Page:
In several places small scale farmer face many difficulties in saving money and investing in their businesses. Across the world, both in rich and in poor countries, most small scale farmers are women, which face even greater challenges.
Female production and women economic potential – including their ability to invest in their own activities – is limited by deeply rooted discrimination, that involves access to key resources such as land, technology and education.
Reducing gender inequalities and increasing women access to resources is essential to accelerate rural and agricultural development and to fight poverty.
Women represent about 43% of the working force in developing countries. The percentage varies between 20% in Latin American countries and almost 50% in eastern and south eastern Asia and Sub-Saharan Africa. The percentage of farms managed by women varies from 15/40% in Latin America, to 10/25% in Asia and 20/45% in Sub-Saharan Africa. However, compared to men, women farmers have always less access to productive resources and to essential services required to work. They have less chances of owing land or livestock. Less opportunities to access new technologies, less access to credit, other financial systems or expert advices. With respect to land, the number one vital good, data tell us that in north Africa and eastern Asia less of 5% of land owners are women. The percentage grows to 19% in south eastern Asia and in Latin America.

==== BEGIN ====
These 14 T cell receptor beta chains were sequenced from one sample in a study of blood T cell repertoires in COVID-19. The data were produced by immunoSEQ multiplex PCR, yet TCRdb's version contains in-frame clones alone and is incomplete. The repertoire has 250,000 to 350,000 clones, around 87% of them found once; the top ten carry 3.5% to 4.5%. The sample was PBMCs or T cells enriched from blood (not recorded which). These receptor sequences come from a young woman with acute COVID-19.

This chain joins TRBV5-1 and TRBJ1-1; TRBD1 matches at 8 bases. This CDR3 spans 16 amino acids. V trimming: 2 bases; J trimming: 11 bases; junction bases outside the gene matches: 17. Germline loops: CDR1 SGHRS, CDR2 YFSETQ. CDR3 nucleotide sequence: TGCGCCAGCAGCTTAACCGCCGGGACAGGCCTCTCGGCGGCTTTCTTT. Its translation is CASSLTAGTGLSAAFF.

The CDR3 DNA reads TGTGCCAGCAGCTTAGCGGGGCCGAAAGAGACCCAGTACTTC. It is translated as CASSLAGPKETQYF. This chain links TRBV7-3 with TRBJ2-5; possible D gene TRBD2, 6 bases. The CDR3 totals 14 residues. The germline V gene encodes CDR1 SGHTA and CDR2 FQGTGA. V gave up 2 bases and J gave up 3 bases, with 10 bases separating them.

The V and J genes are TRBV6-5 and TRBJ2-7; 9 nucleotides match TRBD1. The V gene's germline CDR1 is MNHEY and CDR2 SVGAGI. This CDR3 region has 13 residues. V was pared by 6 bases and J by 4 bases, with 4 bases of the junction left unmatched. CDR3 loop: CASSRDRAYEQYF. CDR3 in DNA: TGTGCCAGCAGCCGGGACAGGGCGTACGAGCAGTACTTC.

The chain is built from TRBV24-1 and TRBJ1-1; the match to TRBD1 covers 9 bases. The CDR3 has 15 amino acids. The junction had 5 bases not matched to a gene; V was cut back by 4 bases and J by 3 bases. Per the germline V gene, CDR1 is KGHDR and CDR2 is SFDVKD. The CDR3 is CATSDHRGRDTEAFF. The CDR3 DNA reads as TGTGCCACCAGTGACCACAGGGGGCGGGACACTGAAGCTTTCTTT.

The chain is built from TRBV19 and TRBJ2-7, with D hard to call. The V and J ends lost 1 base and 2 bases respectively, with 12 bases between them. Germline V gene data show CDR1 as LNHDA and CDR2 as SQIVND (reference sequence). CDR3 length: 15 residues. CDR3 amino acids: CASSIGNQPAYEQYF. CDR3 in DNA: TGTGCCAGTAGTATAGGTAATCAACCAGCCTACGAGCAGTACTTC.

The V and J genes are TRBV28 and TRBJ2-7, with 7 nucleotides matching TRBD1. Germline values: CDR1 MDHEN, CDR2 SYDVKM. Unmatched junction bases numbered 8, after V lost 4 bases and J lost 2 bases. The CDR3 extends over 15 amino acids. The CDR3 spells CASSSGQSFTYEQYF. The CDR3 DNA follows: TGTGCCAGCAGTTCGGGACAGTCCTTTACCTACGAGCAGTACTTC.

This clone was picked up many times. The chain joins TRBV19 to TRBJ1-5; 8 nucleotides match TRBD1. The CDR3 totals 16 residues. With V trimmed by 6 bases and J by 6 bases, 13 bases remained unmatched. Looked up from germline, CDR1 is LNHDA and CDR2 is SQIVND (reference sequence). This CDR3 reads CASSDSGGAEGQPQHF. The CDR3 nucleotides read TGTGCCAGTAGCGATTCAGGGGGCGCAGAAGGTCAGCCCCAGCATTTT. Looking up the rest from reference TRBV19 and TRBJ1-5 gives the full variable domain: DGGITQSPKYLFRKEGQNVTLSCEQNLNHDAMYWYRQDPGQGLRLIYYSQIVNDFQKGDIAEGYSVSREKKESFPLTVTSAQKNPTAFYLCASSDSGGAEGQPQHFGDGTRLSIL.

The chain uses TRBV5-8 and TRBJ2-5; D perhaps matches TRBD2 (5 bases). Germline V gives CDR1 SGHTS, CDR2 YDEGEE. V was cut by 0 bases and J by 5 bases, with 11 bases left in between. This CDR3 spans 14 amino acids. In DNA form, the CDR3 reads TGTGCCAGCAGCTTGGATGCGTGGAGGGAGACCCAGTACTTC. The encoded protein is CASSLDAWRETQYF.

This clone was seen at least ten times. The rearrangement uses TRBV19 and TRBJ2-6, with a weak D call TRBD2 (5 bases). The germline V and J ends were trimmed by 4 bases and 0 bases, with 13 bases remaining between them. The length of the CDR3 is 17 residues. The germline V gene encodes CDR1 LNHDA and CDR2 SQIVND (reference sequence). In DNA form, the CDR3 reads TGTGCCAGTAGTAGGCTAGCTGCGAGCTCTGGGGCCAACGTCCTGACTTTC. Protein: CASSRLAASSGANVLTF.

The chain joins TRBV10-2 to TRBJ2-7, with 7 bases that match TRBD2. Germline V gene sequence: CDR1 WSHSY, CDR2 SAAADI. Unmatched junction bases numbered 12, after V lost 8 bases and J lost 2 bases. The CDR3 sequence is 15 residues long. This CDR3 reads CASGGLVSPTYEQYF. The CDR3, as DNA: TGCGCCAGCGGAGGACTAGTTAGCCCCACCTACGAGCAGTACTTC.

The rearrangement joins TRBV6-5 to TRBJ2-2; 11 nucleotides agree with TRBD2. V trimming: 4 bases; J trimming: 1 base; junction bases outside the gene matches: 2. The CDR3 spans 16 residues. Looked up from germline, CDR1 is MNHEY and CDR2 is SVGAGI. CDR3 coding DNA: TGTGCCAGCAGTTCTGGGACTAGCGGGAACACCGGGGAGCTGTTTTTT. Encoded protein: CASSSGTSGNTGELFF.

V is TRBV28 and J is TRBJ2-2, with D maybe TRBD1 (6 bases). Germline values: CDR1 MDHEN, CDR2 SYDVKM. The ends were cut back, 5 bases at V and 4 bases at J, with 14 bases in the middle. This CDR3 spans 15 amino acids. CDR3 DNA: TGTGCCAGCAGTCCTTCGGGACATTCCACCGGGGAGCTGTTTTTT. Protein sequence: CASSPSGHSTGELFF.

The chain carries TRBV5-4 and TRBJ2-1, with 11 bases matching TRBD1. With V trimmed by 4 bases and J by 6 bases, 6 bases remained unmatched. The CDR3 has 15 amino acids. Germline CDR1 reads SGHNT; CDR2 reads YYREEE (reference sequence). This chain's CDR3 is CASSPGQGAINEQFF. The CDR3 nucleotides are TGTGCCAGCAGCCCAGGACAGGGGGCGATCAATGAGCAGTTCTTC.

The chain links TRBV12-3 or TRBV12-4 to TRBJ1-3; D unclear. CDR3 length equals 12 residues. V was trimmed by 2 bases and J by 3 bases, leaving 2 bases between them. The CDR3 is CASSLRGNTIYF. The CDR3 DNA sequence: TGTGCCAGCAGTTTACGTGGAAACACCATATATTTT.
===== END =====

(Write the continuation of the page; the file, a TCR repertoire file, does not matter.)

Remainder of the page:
And that is not all of it: in addition of not usually owning the land, when women do own a farm, its dimension is on average smaller if compared to farms owned by men. Moreover, women have less machineries, less heads of cattle and they usually have only small size animals. All these elements are also strictly connected with the level of education, which is still significantly lower for women, despite the efforts of the last decades to reduce this gap.
However, both in the south and in the north of the world, there are successful stories that show how women can guarantee as well as men – or even more – environmental sustainability and food security.